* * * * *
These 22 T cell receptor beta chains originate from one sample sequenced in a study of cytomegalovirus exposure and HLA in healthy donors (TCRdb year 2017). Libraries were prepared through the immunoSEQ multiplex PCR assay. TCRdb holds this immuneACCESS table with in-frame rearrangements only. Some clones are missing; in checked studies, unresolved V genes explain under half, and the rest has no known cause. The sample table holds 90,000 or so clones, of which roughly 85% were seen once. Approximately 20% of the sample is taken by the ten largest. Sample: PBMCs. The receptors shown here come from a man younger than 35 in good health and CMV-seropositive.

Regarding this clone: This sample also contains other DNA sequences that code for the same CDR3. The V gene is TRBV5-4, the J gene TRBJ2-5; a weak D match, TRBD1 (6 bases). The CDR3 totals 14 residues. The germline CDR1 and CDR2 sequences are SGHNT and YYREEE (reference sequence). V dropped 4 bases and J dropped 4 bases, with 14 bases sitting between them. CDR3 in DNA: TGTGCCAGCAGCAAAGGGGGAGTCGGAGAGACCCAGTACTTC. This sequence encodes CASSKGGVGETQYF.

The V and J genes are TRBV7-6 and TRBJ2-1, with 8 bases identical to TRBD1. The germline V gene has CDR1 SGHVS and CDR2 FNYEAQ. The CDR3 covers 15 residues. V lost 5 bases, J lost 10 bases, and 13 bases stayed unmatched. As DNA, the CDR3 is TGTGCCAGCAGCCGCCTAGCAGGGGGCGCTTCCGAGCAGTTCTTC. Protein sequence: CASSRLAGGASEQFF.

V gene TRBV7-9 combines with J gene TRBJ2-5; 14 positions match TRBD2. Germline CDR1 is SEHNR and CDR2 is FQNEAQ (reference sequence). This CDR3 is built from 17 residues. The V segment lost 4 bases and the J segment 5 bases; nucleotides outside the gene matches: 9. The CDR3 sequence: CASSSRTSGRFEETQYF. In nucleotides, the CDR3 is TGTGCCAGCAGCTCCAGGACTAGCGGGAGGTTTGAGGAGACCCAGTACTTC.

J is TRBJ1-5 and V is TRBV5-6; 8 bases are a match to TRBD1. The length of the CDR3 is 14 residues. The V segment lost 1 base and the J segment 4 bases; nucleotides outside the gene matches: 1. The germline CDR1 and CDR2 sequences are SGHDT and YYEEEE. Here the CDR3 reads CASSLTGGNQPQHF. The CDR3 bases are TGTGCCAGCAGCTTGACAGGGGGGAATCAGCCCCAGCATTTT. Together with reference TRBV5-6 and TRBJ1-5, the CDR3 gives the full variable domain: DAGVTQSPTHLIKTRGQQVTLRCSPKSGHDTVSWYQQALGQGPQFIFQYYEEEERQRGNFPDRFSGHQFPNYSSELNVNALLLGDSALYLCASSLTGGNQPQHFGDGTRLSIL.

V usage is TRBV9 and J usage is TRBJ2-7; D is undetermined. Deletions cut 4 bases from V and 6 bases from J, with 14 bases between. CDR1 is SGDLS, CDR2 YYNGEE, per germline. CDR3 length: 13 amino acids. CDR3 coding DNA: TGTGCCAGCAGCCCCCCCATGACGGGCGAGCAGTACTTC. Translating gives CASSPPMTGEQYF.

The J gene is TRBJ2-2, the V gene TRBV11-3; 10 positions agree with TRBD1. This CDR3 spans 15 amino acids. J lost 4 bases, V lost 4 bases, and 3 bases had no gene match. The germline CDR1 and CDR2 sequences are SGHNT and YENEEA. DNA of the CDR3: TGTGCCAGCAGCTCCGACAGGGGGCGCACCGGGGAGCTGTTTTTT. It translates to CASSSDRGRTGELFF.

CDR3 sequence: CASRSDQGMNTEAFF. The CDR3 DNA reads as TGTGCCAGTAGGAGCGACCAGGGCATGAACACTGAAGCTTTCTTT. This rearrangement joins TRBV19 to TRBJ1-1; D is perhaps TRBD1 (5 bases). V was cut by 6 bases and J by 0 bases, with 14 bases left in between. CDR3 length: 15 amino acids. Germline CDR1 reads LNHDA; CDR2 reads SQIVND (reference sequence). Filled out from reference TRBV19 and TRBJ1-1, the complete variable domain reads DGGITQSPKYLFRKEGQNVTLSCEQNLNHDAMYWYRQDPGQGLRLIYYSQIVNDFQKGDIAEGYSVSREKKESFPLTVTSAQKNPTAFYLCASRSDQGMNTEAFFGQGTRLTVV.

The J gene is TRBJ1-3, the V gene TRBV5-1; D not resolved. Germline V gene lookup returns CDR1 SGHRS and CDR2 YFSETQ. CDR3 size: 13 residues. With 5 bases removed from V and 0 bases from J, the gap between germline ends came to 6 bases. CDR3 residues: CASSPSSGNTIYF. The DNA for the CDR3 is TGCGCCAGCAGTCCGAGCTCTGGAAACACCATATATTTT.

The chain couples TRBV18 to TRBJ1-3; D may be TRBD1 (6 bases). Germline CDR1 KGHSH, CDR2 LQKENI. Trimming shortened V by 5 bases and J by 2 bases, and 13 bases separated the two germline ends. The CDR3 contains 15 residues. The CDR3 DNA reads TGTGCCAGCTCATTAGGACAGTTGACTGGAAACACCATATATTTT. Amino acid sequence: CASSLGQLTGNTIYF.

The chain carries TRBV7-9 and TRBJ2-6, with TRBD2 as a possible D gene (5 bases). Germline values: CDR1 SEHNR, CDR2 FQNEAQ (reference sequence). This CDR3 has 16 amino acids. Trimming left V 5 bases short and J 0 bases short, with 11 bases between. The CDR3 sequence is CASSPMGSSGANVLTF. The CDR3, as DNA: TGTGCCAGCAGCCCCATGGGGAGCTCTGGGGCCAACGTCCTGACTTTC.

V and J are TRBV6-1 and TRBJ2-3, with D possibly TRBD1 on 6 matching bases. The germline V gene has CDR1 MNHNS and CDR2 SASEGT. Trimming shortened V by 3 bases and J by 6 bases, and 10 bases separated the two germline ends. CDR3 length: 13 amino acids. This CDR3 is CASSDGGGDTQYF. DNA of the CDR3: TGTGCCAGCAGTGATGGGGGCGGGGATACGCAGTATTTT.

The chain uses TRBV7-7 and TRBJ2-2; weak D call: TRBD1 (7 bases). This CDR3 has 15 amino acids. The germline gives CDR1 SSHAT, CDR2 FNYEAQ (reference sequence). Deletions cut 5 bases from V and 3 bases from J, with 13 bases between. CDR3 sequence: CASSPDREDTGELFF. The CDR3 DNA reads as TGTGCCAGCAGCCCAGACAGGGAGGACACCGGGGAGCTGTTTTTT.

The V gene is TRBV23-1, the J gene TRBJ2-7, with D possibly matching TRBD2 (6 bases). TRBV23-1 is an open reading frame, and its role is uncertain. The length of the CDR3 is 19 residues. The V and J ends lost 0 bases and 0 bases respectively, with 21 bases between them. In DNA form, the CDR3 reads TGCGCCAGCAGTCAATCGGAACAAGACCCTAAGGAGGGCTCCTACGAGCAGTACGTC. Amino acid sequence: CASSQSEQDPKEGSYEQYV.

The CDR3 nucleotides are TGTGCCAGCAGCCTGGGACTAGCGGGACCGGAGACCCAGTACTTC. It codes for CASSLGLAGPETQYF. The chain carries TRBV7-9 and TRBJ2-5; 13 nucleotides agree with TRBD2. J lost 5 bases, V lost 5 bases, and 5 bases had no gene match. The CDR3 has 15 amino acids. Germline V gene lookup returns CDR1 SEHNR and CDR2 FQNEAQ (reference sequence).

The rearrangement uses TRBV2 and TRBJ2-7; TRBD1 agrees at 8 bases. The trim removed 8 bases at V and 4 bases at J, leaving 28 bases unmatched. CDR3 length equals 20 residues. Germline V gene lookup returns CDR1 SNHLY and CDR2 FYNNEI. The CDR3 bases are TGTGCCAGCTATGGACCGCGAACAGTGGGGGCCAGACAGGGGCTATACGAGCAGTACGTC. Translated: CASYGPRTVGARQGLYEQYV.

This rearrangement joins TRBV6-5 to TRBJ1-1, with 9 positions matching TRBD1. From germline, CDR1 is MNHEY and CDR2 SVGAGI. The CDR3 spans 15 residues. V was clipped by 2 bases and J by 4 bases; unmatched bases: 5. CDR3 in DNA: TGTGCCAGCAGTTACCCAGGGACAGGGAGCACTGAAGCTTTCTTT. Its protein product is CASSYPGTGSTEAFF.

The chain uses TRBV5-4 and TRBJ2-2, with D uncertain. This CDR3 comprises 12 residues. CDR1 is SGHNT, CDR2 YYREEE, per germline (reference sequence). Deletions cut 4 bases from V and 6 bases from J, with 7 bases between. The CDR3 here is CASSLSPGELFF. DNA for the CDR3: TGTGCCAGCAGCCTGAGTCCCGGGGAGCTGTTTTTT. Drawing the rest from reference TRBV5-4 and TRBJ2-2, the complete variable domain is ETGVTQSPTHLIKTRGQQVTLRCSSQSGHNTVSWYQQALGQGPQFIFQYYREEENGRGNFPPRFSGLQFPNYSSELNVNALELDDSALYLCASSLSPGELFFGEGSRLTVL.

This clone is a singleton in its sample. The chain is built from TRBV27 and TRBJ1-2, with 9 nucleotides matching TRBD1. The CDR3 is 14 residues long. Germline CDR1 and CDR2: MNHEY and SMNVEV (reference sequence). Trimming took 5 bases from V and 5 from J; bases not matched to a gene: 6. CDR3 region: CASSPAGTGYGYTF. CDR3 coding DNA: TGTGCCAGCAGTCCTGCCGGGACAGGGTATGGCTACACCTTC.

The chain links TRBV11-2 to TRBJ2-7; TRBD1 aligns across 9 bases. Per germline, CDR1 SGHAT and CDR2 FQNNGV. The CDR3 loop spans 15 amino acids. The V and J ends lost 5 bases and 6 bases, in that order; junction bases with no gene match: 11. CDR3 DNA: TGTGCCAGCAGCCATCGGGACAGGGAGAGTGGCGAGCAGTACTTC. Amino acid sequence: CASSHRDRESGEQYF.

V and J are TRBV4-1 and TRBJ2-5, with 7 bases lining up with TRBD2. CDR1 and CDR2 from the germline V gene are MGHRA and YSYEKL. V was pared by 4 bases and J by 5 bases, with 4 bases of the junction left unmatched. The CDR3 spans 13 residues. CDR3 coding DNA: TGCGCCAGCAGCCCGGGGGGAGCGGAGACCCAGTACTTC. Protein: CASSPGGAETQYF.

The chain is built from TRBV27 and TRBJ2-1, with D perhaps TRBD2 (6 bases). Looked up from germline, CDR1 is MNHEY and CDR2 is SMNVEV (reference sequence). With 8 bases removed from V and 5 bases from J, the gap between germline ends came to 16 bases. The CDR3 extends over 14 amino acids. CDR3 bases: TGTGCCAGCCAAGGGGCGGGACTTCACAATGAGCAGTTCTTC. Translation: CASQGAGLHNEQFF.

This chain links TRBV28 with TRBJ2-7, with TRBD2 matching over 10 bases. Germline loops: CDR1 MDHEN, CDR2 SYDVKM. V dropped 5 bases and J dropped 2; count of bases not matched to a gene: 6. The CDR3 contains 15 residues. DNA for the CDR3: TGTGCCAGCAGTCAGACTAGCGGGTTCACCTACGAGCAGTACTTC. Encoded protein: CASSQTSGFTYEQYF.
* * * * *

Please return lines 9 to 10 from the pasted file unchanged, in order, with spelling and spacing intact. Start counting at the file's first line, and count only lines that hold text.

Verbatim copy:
The J gene is TRBJ1-3, the V gene TRBV5-1; D not resolved. Germline V gene lookup returns CDR1 SGHRS and CDR2 YFSETQ. CDR3 size: 13 residues. With 5 bases removed from V and 0 bases from J, the gap between germline ends came to 6 bases. CDR3 residues: CASSPSSGNTIYF. The DNA for the CDR3 is TGCGCCAGCAGTCCGAGCTCTGGAAACACCATATATTTT.

The chain couples TRBV18 to TRBJ1-3; D may be TRBD1 (6 bases). Germline CDR1 KGHSH, CDR2 LQKENI. Trimming shortened V by 5 bases and J by 2 bases, and 13 bases separated the two germline ends. The CDR3 contains 15 residues. The CDR3 DNA reads TGTGCCAGCTCATTAGGACAGTTGACTGGAAACACCATATATTTT. Amino acid sequence: CASSLGQLTGNTIYF.